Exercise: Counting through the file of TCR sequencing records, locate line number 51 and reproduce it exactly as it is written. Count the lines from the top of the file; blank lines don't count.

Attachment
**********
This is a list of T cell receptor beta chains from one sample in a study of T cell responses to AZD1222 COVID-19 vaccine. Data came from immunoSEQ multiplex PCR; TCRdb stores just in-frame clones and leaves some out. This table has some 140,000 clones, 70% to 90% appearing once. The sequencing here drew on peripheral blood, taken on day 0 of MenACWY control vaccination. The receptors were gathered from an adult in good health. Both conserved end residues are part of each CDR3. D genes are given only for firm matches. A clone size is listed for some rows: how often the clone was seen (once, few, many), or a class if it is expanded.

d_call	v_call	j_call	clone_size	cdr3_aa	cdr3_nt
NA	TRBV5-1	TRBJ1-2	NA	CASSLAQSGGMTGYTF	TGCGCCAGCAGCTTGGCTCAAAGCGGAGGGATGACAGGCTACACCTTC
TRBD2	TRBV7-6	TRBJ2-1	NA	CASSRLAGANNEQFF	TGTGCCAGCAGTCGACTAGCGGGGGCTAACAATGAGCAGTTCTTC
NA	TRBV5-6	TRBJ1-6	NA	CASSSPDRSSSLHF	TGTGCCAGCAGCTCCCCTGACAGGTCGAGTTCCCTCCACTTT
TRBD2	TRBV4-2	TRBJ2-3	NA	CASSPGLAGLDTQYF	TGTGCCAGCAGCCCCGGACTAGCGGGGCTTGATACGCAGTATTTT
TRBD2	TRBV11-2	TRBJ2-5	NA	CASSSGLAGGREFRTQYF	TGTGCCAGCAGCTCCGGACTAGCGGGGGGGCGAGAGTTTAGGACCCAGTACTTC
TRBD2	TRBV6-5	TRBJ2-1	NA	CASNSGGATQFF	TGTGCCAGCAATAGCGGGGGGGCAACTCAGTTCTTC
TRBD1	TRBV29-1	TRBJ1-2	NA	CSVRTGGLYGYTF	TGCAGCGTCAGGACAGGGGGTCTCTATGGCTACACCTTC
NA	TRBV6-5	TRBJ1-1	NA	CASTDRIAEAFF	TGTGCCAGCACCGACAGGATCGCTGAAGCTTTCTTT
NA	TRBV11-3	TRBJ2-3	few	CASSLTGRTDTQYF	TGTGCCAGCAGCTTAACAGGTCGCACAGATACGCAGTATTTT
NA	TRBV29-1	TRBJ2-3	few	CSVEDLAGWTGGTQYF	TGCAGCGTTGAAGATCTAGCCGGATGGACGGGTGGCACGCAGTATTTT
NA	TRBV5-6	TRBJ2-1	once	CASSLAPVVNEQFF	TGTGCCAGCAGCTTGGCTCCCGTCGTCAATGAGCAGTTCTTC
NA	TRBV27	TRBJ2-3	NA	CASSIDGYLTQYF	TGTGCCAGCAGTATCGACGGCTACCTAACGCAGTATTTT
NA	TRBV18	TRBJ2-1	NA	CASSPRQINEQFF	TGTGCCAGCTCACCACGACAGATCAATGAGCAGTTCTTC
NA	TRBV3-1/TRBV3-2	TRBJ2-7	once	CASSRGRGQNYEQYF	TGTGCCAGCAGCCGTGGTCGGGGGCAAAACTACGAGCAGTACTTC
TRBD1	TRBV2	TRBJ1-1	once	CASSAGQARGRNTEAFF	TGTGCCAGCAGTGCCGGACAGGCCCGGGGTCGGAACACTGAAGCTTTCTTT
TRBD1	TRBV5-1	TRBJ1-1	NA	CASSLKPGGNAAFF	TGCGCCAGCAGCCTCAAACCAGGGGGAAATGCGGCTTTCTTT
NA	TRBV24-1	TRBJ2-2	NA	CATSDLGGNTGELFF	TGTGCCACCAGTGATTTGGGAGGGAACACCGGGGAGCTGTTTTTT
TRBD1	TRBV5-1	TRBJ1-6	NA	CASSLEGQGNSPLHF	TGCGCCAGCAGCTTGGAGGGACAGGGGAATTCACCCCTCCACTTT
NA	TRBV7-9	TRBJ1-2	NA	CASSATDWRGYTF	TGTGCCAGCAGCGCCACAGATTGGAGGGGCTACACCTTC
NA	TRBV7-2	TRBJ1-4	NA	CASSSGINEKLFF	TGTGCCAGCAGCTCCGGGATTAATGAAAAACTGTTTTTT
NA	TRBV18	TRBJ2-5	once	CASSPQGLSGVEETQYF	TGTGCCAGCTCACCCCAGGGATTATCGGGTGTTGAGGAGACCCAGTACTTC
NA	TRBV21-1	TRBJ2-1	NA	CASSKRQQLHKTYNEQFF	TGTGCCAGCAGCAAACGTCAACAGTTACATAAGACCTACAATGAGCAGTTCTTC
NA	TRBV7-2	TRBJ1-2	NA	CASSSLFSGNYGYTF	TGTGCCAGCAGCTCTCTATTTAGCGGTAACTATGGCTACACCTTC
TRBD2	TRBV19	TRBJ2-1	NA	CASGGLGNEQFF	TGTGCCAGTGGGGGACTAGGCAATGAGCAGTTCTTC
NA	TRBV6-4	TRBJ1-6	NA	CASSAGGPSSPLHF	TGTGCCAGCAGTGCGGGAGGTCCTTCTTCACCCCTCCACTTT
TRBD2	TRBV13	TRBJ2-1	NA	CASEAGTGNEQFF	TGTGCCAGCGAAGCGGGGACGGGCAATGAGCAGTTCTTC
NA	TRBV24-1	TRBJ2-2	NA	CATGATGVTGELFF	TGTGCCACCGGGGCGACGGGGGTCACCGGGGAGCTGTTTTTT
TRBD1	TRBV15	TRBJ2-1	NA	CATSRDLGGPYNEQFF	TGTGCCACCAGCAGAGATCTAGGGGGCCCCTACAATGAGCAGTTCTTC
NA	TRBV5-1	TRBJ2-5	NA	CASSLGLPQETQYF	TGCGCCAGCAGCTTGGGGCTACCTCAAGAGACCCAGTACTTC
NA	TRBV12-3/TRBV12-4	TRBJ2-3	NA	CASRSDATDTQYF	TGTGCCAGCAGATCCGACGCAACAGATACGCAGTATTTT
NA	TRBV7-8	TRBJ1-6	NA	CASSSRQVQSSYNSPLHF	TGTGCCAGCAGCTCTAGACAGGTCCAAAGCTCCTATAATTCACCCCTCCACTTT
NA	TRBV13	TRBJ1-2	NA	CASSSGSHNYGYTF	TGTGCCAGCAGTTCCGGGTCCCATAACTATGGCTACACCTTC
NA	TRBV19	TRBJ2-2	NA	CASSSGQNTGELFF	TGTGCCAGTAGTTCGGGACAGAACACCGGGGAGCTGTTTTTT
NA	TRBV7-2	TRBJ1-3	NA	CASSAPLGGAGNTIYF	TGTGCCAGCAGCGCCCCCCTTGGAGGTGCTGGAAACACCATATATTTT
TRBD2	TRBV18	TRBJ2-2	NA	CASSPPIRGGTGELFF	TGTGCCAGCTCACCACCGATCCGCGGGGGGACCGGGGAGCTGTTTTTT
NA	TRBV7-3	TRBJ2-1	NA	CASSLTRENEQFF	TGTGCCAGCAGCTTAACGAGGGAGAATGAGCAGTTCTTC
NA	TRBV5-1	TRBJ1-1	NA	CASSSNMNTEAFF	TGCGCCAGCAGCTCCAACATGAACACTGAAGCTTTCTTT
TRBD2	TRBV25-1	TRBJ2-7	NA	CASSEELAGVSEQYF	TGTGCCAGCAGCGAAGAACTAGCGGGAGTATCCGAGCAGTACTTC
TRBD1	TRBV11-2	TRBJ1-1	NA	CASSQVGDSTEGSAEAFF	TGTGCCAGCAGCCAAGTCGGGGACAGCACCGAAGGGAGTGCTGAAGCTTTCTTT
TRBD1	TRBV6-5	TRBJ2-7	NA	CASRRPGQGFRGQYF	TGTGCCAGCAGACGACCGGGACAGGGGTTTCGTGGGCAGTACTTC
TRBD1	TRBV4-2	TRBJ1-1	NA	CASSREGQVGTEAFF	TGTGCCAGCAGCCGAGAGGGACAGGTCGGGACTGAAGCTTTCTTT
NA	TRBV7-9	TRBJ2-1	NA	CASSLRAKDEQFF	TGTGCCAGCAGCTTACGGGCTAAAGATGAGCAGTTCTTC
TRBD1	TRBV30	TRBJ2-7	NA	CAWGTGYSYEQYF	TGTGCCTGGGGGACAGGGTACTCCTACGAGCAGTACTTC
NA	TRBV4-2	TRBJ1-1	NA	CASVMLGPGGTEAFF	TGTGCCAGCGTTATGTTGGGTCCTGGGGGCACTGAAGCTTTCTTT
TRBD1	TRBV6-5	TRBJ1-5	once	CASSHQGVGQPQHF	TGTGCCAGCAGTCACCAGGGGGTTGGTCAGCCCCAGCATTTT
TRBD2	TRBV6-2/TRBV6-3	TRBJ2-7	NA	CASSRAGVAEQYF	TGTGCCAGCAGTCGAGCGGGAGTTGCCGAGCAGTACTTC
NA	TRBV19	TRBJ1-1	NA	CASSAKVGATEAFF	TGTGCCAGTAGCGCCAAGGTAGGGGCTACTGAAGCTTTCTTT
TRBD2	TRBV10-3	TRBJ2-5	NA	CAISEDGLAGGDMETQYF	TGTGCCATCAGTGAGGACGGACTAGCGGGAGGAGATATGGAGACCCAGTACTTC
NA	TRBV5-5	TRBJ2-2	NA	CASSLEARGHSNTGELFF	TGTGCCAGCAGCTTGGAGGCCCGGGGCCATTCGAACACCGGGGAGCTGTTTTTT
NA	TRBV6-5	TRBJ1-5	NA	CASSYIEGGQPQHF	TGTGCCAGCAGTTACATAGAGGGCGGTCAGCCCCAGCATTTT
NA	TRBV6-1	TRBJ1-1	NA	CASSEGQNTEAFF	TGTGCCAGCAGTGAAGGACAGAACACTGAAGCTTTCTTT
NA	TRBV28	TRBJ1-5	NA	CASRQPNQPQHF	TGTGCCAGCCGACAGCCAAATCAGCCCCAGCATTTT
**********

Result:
NA	TRBV5-5	TRBJ2-2	NA	CASSLEARGHSNTGELFF	TGTGCCAGCAGCTTGGAGGCCCGGGGCCATTCGAACACCGGGGAGCTGTTTTTT